Korean Mummy's Hernia Diagnosed 300 Years Later
An arrow points to the hole in the mummy's diaphragm, through which the liver (labeled Lv) is protruding, pushing up against the lung.
Credit: PLOS ONE

This diagnosis is 300 years too late.

An autopsy of a Korean mummy entombed in the 17th century shows that the middle-age man suffered from a potentially painful hernia during his lifetime, according to a new study.

The mummy, only discovered last year, had been buried in a royal tomb of Korea's Chosun (or Joseon) Dynasty in Andong, a city in modern-day South Korea. The well-preserved remains belonged to a man who was about 45 years old and 5 feet, 3 inches (160.2 cm), the researchers said in their report published this month in the journal PLOS ONE. Based on his topknot hairstyle, archaeologists concluded that the man was married. [See Images of the Korean Mummy and CT Scans]

Before he died, the middle-age man may have roamed the streets of Andong with pain in his chest and abdomen. Perhaps he was sometimes short of breath or nauseated. But he wouldn't have known what was wrong with him; doctors have only been able to diagnose his condition, known as Bochdalek-type congenital diaphragmatic hernia (CDH), with the advent of radiological imaging technologies, such as X-ray and computed tomography (CT) scans, in the 20th century.

A 17th-century male mummy, called the Andong mummy, who was diagnosed with a diaphragmatic hernia.
A 17th-century male mummy, called the Andong mummy, who was diagnosed with a diaphragmatic hernia.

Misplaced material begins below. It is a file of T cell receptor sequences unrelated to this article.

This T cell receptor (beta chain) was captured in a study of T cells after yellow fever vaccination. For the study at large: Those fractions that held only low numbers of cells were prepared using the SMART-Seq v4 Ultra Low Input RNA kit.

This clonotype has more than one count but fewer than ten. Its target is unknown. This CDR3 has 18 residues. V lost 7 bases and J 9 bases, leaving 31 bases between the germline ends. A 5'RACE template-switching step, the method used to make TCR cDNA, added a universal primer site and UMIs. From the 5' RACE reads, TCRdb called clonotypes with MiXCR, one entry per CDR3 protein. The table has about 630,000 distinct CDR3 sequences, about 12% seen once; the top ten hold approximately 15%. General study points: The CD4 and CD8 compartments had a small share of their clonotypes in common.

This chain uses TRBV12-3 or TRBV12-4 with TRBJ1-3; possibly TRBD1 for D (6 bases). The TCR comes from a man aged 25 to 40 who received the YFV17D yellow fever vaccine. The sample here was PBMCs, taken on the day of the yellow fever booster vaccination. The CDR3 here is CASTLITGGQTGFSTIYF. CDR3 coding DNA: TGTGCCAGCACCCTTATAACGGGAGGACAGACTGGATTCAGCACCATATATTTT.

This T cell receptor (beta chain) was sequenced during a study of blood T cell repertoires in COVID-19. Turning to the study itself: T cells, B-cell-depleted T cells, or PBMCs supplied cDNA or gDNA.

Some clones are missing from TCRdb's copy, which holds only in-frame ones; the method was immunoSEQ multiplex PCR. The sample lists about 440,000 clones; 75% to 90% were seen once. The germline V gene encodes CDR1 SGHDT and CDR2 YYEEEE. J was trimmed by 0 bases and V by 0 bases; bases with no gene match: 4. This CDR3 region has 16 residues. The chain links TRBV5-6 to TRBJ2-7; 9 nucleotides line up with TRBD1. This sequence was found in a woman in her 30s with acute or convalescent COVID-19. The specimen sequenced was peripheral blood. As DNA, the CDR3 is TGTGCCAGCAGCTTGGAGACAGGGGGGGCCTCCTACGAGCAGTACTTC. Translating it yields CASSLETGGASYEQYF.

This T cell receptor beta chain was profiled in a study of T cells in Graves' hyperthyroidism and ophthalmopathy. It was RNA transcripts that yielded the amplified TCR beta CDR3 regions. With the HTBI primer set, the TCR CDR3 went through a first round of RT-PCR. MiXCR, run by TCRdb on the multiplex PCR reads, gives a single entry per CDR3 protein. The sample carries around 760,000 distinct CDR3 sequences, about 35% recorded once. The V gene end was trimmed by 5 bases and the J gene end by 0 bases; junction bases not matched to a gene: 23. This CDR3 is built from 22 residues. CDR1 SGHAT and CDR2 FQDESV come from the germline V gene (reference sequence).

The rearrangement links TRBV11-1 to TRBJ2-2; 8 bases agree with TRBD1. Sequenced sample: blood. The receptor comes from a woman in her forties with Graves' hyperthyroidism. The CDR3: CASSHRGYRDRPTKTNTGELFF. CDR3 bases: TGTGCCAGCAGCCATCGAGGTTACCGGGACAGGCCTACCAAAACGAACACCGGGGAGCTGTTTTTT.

Credit: doi:10.1371/journal.pone.0099779.g003

Bochdalek hernias arises from a birth defect that causes a hole in the diaphragm, the dome-shaped muscle that stetches across the bottom of the lungs. Other organs in the abdomen might push through this hole into the chest cavity, compressing one or both of the lungs and moving the heart.

A computed tomography (CT) scan of the mummy hinted that something was wrong with the placement of the man's organs. An autopsy confirmed that there was indeed a hole in his diaphragm and that several of his organs were herniated, including the right lobe of his liver, part of his stomach and part of his colon, the scientists said.

The researchers, led by Yi-Suk Kim of Ewha Womans University in Seoul, South Korea, looked for other complications that may have been caused by the man's condition, such as perforation or strangulation of his herniated organs, which often causes death in Bochdalek CDH patients today. However, the scientists found no such evidence for these problems.

"This means that the CDH itself might not have been the main cause of death in his case," the authors wrote. "He could have lived with CDH in this lifetime while experiencing a few signs of respiratory disturbances. We suspected that the functional defects caused by the CDH in the present male mummy case might have been largely compensated for as he grew older."

The researchers pointed to a modern example for comparison: a 50-year-old Chinese woman who suffered from a "tremendous" Bochdalek hernia, but showed few clinical signs of the condition. According to her case report, detailed in the Journal of Cardiothoracic Surgery, a CT scan revealed that her abdominal organs had invaded the left side of her chest cavity, crushing her left lung and pushing her heart against her right lung. And yet, the patient only complained of mild shortness of breath.

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